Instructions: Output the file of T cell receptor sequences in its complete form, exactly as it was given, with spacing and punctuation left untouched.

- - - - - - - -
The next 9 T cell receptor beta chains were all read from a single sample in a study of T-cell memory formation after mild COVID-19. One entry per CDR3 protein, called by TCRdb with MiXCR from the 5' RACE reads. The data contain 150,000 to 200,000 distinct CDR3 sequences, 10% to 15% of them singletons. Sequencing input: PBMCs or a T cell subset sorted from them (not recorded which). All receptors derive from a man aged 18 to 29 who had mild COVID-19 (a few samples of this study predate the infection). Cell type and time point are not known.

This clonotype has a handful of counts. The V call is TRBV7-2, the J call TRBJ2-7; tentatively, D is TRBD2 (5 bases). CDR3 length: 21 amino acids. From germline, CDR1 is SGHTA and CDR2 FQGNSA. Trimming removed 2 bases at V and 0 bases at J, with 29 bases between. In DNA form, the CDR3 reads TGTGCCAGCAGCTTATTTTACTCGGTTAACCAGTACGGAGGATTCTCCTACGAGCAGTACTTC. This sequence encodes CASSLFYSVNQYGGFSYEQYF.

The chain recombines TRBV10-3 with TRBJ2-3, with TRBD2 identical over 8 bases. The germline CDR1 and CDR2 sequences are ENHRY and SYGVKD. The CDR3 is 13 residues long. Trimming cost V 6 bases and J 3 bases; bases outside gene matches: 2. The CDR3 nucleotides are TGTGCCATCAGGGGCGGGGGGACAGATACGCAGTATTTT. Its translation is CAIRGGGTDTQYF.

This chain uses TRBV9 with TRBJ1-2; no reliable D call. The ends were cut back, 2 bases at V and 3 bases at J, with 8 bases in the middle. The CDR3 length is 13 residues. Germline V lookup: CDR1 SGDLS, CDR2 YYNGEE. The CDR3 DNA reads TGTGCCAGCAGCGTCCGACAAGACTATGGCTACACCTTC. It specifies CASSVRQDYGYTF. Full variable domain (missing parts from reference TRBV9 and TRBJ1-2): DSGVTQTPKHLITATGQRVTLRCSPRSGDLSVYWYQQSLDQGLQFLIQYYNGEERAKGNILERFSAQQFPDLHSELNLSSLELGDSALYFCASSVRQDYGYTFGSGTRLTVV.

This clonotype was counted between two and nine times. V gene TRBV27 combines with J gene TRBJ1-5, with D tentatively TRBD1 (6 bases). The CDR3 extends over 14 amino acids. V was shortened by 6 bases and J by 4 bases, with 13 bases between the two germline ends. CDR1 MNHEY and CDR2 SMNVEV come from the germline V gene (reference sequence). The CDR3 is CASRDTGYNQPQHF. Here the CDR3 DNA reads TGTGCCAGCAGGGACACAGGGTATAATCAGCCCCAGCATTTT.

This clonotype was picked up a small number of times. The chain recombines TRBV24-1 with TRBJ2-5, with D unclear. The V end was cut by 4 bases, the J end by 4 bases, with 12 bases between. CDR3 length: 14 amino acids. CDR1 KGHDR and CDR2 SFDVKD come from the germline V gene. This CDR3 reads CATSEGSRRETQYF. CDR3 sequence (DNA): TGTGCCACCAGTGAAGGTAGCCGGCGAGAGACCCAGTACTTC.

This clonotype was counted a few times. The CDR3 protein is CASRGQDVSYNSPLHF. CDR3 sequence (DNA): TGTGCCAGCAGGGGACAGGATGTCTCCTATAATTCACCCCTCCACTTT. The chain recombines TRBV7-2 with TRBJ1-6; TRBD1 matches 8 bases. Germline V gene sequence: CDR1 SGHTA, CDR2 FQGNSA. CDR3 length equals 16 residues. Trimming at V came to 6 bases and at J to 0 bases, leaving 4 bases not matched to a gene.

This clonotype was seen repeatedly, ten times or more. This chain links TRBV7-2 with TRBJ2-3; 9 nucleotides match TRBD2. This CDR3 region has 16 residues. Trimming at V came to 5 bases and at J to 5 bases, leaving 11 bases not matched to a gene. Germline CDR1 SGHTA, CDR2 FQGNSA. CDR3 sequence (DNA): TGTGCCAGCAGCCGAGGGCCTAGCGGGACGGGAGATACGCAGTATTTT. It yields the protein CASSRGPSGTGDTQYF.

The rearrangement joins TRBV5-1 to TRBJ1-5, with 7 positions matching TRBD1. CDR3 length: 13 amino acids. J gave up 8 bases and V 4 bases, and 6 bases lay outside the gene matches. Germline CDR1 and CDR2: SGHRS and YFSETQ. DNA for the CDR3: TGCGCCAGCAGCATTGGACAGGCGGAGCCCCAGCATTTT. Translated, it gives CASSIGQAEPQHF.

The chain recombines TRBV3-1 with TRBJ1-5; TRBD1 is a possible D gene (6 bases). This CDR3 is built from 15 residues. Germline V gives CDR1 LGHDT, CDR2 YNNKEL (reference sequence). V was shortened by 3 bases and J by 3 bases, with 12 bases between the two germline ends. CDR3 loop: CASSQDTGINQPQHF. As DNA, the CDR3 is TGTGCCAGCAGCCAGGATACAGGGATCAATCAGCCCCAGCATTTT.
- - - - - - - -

The next 9 T cell receptor beta chains were all read from a single sample in a study of T-cell memory formation after mild COVID-19. One entry per CDR3 protein, called by TCRdb with MiXCR from the 5' RACE reads. The data contain 150,000 to 200,000 distinct CDR3 sequences, 10% to 15% of them singletons. Sequencing input: PBMCs or a T cell subset sorted from them (not recorded which). All receptors derive from a man aged 18 to 29 who had mild COVID-19 (a few samples of this study predate the infection). Cell type and time point are not known.

This clonotype has a handful of counts. The V call is TRBV7-2, the J call TRBJ2-7; tentatively, D is TRBD2 (5 bases). CDR3 length: 21 amino acids. From germline, CDR1 is SGHTA and CDR2 FQGNSA. Trimming removed 2 bases at V and 0 bases at J, with 29 bases between. In DNA form, the CDR3 reads TGTGCCAGCAGCTTATTTTACTCGGTTAACCAGTACGGAGGATTCTCCTACGAGCAGTACTTC. This sequence encodes CASSLFYSVNQYGGFSYEQYF.

The chain recombines TRBV10-3 with TRBJ2-3, with TRBD2 identical over 8 bases. The germline CDR1 and CDR2 sequences are ENHRY and SYGVKD. The CDR3 is 13 residues long. Trimming cost V 6 bases and J 3 bases; bases outside gene matches: 2. The CDR3 nucleotides are TGTGCCATCAGGGGCGGGGGGACAGATACGCAGTATTTT. Its translation is CAIRGGGTDTQYF.

This chain uses TRBV9 with TRBJ1-2; no reliable D call. The ends were cut back, 2 bases at V and 3 bases at J, with 8 bases in the middle. The CDR3 length is 13 residues. Germline V lookup: CDR1 SGDLS, CDR2 YYNGEE. The CDR3 DNA reads TGTGCCAGCAGCGTCCGACAAGACTATGGCTACACCTTC. It specifies CASSVRQDYGYTF. Full variable domain (missing parts from reference TRBV9 and TRBJ1-2): DSGVTQTPKHLITATGQRVTLRCSPRSGDLSVYWYQQSLDQGLQFLIQYYNGEERAKGNILERFSAQQFPDLHSELNLSSLELGDSALYFCASSVRQDYGYTFGSGTRLTVV.

This clonotype was counted between two and nine times. V gene TRBV27 combines with J gene TRBJ1-5, with D tentatively TRBD1 (6 bases). The CDR3 extends over 14 amino acids. V was shortened by 6 bases and J by 4 bases, with 13 bases between the two germline ends. CDR1 MNHEY and CDR2 SMNVEV come from the germline V gene (reference sequence). The CDR3 is CASRDTGYNQPQHF. Here the CDR3 DNA reads TGTGCCAGCAGGGACACAGGGTATAATCAGCCCCAGCATTTT.

This clonotype was picked up a small number of times. The chain recombines TRBV24-1 with TRBJ2-5, with D unclear. The V end was cut by 4 bases, the J end by 4 bases, with 12 bases between. CDR3 length: 14 amino acids. CDR1 KGHDR and CDR2 SFDVKD come from the germline V gene. This CDR3 reads CATSEGSRRETQYF. CDR3 sequence (DNA): TGTGCCACCAGTGAAGGTAGCCGGCGAGAGACCCAGTACTTC.

This clonotype was counted a few times. The CDR3 protein is CASRGQDVSYNSPLHF. CDR3 sequence (DNA): TGTGCCAGCAGGGGACAGGATGTCTCCTATAATTCACCCCTCCACTTT. The chain recombines TRBV7-2 with TRBJ1-6; TRBD1 matches 8 bases. Germline V gene sequence: CDR1 SGHTA, CDR2 FQGNSA. CDR3 length equals 16 residues. Trimming at V came to 6 bases and at J to 0 bases, leaving 4 bases not matched to a gene.

This clonotype was seen repeatedly, ten times or more. This chain links TRBV7-2 with TRBJ2-3; 9 nucleotides match TRBD2. This CDR3 region has 16 residues. Trimming at V came to 5 bases and at J to 5 bases, leaving 11 bases not matched to a gene. Germline CDR1 SGHTA, CDR2 FQGNSA. CDR3 sequence (DNA): TGTGCCAGCAGCCGAGGGCCTAGCGGGACGGGAGATACGCAGTATTTT. It yields the protein CASSRGPSGTGDTQYF.

The rearrangement joins TRBV5-1 to TRBJ1-5, with 7 positions matching TRBD1. CDR3 length: 13 amino acids. J gave up 8 bases and V 4 bases, and 6 bases lay outside the gene matches. Germline CDR1 and CDR2: SGHRS and YFSETQ. DNA for the CDR3: TGCGCCAGCAGCATTGGACAGGCGGAGCCCCAGCATTTT. Translated, it gives CASSIGQAEPQHF.

The chain recombines TRBV3-1 with TRBJ1-5; TRBD1 is a possible D gene (6 bases). This CDR3 is built from 15 residues. Germline V gives CDR1 LGHDT, CDR2 YNNKEL (reference sequence). V was shortened by 3 bases and J by 3 bases, with 12 bases between the two germline ends. CDR3 loop: CASSQDTGINQPQHF. As DNA, the CDR3 is TGTGCCAGCAGCCAGGATACAGGGATCAATCAGCCCCAGCATTTT.